States can also improve child care quality by implementing or strengthening their licensing standards or Quality Rating Improvement Systems (QRIS), both of which are levers to improve health, well-being, and safety in child care settings. As of January 2023, 11 states use licensing health and safety standards as the foundation for their QRIS systems. In addition to improving development opportunities, when connected with pediatricians in the community, child care providers can serve as a connection to multiple physical health supports for children. In Alabama, the Jefferson County Department of Health (JCDH) partnered with public programs and community-based pediatricians, dentists and social workers, to identify children 18 and under who were considered overdue for a service. This partnership allowed JCDH to leverage existing relationships between Head Start providers and families and aid with scheduling and accessing services.

According to the Urban Institute, the child care sector is struggling to recover from the impact of the COVID-19 pandemic and was still short nationally almost 40,000 workers as of September 2023. To continue to support quality child care in the face of a workforce shortage, states are also leveraging partnerships with child care health consultants (CCHCs) in their efforts to promote physical and emotional health and well-being in early childhood settings. CCHCs are licensed professionals with experience in both early care and community and child health and can help improve healthy practices, train child care staff on health and safety initiatives or connect families to needed medical care. As external subject matter experts, consultants can provide robust technical assistance and implementation support without putting additional burdens on child care staff. The Indiana Department of Family and Social Services operates the Child Care Health Consultant Program that offers free consultation to out-of-home child care providers on issues including child immunizations, mental health, and nutrition.

Similar to CCHCs, infant and early childhood mental health (IECMH) consultants can be embedded into or connected with child care providers to deliver behavioral care to children and families or consult on social-emotional best practices. Developed by the Illinois Children’s Mental Health Partnership, the Illinois Model for Infant and Early Childhood Mental Health Consultation offers comprehensive guidance on IECMH, including standard definitions, consultant competencies, and workforce qualifications. The IECMH consultant training is funded in part by the Preschool Development Grant Birth through Five, and Illinois also incorporates IECMH consultants in home-visiting programs, funded through the federal Maternal, Infant, and Early Childhood Home Visiting (MIECHV) program.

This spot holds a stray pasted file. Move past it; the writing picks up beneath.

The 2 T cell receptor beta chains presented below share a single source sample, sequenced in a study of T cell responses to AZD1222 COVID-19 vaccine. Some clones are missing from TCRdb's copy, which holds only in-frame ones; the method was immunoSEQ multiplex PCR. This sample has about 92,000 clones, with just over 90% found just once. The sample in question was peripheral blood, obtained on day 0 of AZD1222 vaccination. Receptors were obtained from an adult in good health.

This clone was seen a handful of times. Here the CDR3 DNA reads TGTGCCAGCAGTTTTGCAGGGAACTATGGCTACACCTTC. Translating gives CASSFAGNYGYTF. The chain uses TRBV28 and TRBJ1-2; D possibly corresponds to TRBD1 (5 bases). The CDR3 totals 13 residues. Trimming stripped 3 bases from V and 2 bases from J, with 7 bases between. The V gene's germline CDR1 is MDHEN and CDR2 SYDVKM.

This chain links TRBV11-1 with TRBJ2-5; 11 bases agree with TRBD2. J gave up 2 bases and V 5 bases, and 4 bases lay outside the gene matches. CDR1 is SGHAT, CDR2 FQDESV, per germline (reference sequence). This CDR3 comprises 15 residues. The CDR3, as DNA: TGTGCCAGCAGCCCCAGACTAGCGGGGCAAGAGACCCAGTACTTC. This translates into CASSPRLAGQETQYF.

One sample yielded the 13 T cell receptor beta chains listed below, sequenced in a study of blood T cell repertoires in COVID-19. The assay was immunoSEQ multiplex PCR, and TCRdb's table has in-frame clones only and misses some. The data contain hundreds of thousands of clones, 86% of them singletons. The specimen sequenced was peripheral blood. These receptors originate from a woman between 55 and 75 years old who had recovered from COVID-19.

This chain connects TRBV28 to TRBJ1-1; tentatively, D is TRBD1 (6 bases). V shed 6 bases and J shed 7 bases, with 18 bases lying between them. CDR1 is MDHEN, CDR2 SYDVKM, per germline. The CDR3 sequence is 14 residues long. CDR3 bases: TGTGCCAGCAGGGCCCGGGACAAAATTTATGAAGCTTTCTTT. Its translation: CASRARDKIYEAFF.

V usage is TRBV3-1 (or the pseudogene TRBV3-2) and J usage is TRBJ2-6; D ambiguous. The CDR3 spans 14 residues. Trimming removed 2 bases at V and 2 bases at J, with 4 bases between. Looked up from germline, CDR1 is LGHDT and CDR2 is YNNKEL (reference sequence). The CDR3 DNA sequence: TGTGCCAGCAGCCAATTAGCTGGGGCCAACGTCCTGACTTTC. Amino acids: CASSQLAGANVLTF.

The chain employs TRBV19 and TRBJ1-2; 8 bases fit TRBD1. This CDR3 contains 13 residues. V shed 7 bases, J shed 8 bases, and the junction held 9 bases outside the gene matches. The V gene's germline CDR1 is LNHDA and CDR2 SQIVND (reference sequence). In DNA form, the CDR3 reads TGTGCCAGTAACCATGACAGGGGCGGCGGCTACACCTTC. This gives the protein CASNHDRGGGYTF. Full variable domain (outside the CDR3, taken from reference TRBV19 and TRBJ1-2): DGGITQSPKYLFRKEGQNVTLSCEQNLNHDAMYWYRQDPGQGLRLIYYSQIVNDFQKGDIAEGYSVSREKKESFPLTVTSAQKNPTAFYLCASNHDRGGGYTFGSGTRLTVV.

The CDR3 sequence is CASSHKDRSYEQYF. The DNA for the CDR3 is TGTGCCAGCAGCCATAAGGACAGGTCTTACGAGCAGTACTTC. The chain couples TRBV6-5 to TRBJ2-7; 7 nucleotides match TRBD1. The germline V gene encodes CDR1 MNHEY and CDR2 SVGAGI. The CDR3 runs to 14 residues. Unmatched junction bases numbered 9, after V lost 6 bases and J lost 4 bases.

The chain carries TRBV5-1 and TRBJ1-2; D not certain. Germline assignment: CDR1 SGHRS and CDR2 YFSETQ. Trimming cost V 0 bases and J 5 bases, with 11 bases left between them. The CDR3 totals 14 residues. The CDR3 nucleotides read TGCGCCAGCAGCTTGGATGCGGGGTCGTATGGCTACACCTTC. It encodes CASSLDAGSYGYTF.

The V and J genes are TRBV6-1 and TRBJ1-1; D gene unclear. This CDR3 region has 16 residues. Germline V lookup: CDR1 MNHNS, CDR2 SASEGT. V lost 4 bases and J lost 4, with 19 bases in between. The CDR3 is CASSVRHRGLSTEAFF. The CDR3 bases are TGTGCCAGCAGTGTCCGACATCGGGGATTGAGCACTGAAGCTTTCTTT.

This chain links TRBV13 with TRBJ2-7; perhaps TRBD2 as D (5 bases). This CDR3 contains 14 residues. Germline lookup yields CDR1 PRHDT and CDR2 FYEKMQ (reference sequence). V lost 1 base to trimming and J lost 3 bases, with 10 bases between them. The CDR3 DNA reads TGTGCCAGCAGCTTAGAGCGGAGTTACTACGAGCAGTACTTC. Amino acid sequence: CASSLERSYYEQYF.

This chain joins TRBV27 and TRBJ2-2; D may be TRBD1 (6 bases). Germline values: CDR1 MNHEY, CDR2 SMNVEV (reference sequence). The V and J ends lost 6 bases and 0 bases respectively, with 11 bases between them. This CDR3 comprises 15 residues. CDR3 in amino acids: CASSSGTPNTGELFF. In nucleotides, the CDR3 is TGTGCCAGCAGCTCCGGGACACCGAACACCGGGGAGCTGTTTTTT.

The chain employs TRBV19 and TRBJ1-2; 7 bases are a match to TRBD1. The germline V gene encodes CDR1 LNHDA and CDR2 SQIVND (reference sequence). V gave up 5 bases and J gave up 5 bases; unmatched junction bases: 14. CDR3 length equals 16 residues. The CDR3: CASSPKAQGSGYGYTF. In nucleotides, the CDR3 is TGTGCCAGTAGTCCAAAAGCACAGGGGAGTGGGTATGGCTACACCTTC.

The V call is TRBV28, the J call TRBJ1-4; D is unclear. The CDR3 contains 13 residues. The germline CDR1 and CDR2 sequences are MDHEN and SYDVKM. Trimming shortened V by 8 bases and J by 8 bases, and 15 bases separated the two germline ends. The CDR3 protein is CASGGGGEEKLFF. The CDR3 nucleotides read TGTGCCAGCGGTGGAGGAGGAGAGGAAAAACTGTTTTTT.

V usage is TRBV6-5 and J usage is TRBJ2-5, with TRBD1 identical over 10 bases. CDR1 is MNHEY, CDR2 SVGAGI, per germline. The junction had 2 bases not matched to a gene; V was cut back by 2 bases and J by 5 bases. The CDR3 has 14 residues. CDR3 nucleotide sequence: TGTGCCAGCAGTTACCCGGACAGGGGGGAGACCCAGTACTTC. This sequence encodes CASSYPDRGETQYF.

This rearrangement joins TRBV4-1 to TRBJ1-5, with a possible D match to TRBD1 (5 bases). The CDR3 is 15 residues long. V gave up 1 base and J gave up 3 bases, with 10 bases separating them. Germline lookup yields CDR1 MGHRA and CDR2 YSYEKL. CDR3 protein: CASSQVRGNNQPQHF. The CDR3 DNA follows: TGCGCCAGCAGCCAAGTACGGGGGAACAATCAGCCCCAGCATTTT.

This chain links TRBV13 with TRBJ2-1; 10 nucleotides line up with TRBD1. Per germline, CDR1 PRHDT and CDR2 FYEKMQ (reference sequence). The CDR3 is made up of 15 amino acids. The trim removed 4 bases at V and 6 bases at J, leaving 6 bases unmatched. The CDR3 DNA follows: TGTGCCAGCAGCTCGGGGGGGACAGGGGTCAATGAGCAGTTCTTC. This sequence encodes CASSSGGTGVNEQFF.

Policy levers to support child physical health and development by integrating preventative care and health promotion into child care with innovative partnerships, and incentivizing providers to improve the quality of care, include:

  • Working with state agencies to identify state, federal, or philanthropic funding that can be used to incentivize improvement in the quality of child care.
  • Adopting or expanding child care health or infant and early childhood consultant programs to provide guidance and technical assistance to child care providers.
  • Creatively braiding federal funding streams, like PDG 0-5, MIECHV, or SAMSHA grants to support innovative pilot projects or improve child care quality.
  • Identifying opportunities to allocate additional federal Child Care Development Fund (CCDF) dollars to extend quality supports to more providers or expand the ability of set-aside dollars to support new or home-based child care providers.
  • Aligning the state’s Quality Rating Improvement System with health and safety best practices to encourage providers to adopt practices that promote infant and child health and wellbeing.
  • Creating working groups with educators, parents, doctors, public health officials and private sector leaders to identify promising practices that support child brain and body development that can be incorporated into child care curriculum.
  • Incentivizing and encouraging public-private partnerships between health systems and child care programs to encourage and support child physical health by reducing the administrative burden on families seeking pediatric health care.